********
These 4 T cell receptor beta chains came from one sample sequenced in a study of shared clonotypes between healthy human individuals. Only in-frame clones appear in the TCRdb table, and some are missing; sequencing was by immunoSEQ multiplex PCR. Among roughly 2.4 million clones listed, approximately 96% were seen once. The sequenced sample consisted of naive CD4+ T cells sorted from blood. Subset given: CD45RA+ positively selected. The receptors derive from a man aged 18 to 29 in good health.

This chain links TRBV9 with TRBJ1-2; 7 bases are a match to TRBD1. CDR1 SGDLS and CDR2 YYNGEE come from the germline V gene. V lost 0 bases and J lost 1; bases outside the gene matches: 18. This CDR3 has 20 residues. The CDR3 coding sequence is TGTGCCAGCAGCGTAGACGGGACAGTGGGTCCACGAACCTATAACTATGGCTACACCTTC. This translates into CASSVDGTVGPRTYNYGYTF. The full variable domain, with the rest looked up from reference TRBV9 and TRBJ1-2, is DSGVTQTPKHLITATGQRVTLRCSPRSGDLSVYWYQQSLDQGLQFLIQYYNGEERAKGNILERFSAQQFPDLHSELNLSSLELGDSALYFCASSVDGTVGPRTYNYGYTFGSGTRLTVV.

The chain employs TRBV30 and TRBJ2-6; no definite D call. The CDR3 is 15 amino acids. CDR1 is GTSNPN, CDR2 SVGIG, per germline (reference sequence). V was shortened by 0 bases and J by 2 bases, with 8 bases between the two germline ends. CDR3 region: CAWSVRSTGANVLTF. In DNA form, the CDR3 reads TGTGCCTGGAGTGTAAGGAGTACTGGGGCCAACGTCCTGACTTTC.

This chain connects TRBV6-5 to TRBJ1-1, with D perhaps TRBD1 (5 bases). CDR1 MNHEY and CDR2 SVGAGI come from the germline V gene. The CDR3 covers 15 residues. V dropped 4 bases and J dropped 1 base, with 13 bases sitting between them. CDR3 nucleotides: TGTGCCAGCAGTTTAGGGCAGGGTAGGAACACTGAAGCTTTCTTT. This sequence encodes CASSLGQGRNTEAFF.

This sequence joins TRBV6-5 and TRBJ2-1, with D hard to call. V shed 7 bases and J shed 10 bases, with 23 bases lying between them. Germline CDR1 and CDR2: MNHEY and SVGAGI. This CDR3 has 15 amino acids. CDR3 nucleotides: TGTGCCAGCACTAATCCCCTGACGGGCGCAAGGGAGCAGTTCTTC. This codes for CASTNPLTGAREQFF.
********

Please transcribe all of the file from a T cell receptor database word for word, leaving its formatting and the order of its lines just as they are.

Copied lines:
These 4 T cell receptor beta chains came from one sample sequenced in a study of shared clonotypes between healthy human individuals. Only in-frame clones appear in the TCRdb table, and some are missing; sequencing was by immunoSEQ multiplex PCR. Among roughly 2.4 million clones listed, approximately 96% were seen once. The sequenced sample consisted of naive CD4+ T cells sorted from blood. Subset given: CD45RA+ positively selected. The receptors derive from a man aged 18 to 29 in good health.

This chain links TRBV9 with TRBJ1-2; 7 bases are a match to TRBD1. CDR1 SGDLS and CDR2 YYNGEE come from the germline V gene. V lost 0 bases and J lost 1; bases outside the gene matches: 18. This CDR3 has 20 residues. The CDR3 coding sequence is TGTGCCAGCAGCGTAGACGGGACAGTGGGTCCACGAACCTATAACTATGGCTACACCTTC. This translates into CASSVDGTVGPRTYNYGYTF. The full variable domain, with the rest looked up from reference TRBV9 and TRBJ1-2, is DSGVTQTPKHLITATGQRVTLRCSPRSGDLSVYWYQQSLDQGLQFLIQYYNGEERAKGNILERFSAQQFPDLHSELNLSSLELGDSALYFCASSVDGTVGPRTYNYGYTFGSGTRLTVV.

The chain employs TRBV30 and TRBJ2-6; no definite D call. The CDR3 is 15 amino acids. CDR1 is GTSNPN, CDR2 SVGIG, per germline (reference sequence). V was shortened by 0 bases and J by 2 bases, with 8 bases between the two germline ends. CDR3 region: CAWSVRSTGANVLTF. In DNA form, the CDR3 reads TGTGCCTGGAGTGTAAGGAGTACTGGGGCCAACGTCCTGACTTTC.

This chain connects TRBV6-5 to TRBJ1-1, with D perhaps TRBD1 (5 bases). CDR1 MNHEY and CDR2 SVGAGI come from the germline V gene. The CDR3 covers 15 residues. V dropped 4 bases and J dropped 1 base, with 13 bases sitting between them. CDR3 nucleotides: TGTGCCAGCAGTTTAGGGCAGGGTAGGAACACTGAAGCTTTCTTT. This sequence encodes CASSLGQGRNTEAFF.

This sequence joins TRBV6-5 and TRBJ2-1, with D hard to call. V shed 7 bases and J shed 10 bases, with 23 bases lying between them. Germline CDR1 and CDR2: MNHEY and SVGAGI. This CDR3 has 15 amino acids. CDR3 nucleotides: TGTGCCAGCACTAATCCCCTGACGGGCGCAAGGGAGCAGTTCTTC. This codes for CASTNPLTGAREQFF.